This point-and-shoot is a complete package: 4K video, wifi connectivity, and a large sensor with optical image stabilization for crisp pictures.
Pros: There’s a ring around the lens that lets you quickly adjust exposure, DSLR-style. If you (or your kids) love selfies, the tilting display, which can be pointed forward for lining up selfie angles, is an absolute must.
Cons: There’s no 3.5mm jack for a standard external microphone, so getting good sound to go along with your 4K video can be tricky.
While other companies are due credit in pushing the medium of photography forward, Polaroid certainly deserves recognition for lifting it to the status of pop culture classic. After a brief hiatus, its signature camera was relaunched as the OneStep 2, which features modern function and classic output.
Pros: We could mention the three-power flash, a USB-charged battery system, and a self-timer function, which allows you to get in your own photos. A tripod-mounting socket on its underside allows you to grab a perfectly framed shot wherever you’re at. But for us, it’s all about the magic that comes from watching the image appear in a few seconds after the camera spits out your first photo.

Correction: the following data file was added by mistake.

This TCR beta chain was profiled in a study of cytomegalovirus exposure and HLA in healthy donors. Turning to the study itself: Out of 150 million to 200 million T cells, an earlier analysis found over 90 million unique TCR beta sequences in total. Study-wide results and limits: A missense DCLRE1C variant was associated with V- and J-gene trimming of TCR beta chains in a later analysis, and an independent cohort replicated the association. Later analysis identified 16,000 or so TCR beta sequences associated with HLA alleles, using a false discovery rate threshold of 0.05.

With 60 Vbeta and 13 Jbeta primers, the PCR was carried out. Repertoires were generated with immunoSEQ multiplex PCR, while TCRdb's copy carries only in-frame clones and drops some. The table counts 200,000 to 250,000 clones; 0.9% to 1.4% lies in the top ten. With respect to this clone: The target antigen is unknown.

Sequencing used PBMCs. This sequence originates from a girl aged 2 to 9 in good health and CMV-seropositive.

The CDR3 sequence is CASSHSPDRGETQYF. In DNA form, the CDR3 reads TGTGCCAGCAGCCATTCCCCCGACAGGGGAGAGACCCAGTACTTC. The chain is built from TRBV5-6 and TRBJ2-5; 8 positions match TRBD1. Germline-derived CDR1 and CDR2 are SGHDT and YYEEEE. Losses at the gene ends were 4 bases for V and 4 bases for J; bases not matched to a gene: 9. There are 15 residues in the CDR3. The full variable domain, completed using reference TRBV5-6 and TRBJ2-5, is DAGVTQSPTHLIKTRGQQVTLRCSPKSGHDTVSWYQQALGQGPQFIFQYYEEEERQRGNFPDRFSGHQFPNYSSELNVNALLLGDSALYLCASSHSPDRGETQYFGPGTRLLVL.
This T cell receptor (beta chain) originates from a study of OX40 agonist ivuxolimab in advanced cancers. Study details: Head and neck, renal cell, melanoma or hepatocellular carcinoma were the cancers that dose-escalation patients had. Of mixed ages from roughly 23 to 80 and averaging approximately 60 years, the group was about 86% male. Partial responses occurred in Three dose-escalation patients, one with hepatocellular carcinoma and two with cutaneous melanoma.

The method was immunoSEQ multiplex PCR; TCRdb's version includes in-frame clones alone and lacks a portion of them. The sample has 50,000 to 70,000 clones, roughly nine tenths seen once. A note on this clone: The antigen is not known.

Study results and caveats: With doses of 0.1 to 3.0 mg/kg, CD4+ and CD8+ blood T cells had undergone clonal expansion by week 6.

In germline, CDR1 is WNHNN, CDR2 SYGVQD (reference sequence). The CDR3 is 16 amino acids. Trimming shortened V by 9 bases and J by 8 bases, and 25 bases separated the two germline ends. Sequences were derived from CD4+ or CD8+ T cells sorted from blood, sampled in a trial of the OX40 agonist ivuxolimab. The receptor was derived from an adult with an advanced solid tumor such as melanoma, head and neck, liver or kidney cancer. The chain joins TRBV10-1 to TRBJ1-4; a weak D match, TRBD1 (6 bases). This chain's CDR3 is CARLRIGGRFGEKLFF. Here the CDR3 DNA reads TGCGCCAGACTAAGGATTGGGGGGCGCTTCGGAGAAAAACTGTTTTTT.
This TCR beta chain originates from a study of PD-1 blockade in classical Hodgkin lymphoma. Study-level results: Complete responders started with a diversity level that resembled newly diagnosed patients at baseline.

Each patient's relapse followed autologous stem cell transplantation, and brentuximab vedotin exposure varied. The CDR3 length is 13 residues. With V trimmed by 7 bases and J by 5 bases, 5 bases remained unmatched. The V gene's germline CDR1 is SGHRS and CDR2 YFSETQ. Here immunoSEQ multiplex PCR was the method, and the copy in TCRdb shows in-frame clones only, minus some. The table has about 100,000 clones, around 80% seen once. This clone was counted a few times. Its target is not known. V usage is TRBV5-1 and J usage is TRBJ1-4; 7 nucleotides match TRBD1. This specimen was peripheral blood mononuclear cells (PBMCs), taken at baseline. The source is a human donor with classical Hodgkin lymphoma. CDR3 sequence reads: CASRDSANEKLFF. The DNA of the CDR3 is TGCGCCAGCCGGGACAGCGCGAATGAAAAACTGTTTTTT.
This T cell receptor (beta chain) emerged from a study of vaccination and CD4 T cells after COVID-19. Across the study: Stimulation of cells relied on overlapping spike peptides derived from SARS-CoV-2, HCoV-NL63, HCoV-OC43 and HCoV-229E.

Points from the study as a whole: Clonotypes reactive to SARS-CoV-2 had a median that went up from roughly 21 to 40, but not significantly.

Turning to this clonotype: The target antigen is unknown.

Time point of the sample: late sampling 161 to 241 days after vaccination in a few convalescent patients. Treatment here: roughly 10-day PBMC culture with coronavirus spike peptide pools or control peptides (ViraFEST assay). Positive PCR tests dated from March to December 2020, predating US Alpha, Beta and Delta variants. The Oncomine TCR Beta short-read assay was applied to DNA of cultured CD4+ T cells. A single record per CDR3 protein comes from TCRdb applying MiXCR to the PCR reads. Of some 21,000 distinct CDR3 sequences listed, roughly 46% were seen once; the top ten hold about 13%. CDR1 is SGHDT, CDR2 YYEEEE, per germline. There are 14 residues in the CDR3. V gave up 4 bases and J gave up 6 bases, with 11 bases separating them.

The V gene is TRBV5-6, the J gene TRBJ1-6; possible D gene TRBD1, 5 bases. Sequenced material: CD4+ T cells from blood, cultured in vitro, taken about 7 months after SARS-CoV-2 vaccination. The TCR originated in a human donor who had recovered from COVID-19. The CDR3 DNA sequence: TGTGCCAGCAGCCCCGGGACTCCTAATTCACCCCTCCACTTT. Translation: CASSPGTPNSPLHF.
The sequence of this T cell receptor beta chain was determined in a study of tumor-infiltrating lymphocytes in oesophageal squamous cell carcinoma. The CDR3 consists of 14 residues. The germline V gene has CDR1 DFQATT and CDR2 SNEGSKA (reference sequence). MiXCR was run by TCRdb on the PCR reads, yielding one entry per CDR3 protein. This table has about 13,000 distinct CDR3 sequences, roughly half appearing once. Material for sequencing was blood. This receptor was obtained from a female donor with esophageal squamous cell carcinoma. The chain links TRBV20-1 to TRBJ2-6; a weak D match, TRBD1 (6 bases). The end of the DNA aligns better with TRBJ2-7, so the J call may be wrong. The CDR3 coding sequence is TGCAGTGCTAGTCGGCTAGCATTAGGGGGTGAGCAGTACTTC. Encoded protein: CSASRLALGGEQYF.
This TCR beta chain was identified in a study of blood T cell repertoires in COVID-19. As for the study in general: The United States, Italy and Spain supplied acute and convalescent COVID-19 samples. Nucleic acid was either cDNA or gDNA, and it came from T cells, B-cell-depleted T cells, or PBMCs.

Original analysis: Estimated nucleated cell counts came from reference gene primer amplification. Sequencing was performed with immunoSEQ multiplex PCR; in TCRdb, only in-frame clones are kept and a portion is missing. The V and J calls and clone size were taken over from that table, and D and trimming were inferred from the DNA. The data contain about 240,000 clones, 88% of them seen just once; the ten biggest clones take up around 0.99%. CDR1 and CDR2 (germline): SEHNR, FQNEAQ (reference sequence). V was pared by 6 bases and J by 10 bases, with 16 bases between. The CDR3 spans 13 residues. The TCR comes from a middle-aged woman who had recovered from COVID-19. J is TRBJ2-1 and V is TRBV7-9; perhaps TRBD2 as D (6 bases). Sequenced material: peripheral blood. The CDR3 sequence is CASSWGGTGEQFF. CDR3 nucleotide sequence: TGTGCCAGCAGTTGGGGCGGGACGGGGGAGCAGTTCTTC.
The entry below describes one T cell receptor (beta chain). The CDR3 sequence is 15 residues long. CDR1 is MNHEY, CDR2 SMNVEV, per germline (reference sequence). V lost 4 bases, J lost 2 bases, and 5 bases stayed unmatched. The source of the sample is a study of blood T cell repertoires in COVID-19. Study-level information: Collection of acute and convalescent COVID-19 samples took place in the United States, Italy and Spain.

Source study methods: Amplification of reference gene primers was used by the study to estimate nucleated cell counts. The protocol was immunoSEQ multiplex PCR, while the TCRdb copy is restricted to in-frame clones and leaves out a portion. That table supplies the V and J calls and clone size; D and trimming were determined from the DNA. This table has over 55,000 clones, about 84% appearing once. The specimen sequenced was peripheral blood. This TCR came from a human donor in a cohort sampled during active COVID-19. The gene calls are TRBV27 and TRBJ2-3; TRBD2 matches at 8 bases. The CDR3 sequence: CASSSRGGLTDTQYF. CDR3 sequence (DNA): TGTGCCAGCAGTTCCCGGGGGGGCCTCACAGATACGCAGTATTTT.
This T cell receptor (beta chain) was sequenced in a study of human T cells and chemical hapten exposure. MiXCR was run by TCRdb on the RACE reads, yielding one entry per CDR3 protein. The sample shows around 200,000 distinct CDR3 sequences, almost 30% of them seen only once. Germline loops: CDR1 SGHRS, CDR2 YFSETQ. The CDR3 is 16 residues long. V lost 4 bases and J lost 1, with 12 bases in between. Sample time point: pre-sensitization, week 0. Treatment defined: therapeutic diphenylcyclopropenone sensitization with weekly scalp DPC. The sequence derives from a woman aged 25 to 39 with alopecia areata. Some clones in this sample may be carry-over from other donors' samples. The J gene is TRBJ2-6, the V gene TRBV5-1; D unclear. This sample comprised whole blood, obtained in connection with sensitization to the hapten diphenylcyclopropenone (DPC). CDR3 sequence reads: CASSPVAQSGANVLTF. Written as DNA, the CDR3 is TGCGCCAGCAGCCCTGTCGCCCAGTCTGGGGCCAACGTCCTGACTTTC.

Cons: Physical mediums can get expensive, and with film costing around two dollars a shot, the price can add up over time.
It’s no surprise that the company that established the action cam space still does it best. The GoPro HERO7 stands as the epitome of the line, and whether you’re looking for stills or footy, it captures it all in a durable package and an easy user interface.
Pros: Think of the HERO7 Black as a high-quality camera that has its own retoucher and editor built in. We were consistently impressed by the ultra smooth stabilization of video footage and the high dynamic range of the stills it takes. Bottom line: You can spend years and thousands of dollars in classes to learn what GoPro has baked into their hardware automatically. It is also waterproof to 30 feet, has time-lapse, and incorporates voice-control options.
Cons: Believe it or not, we think size matters. The HERO7 Black is so small that some may prefer the heft of a bigger camera.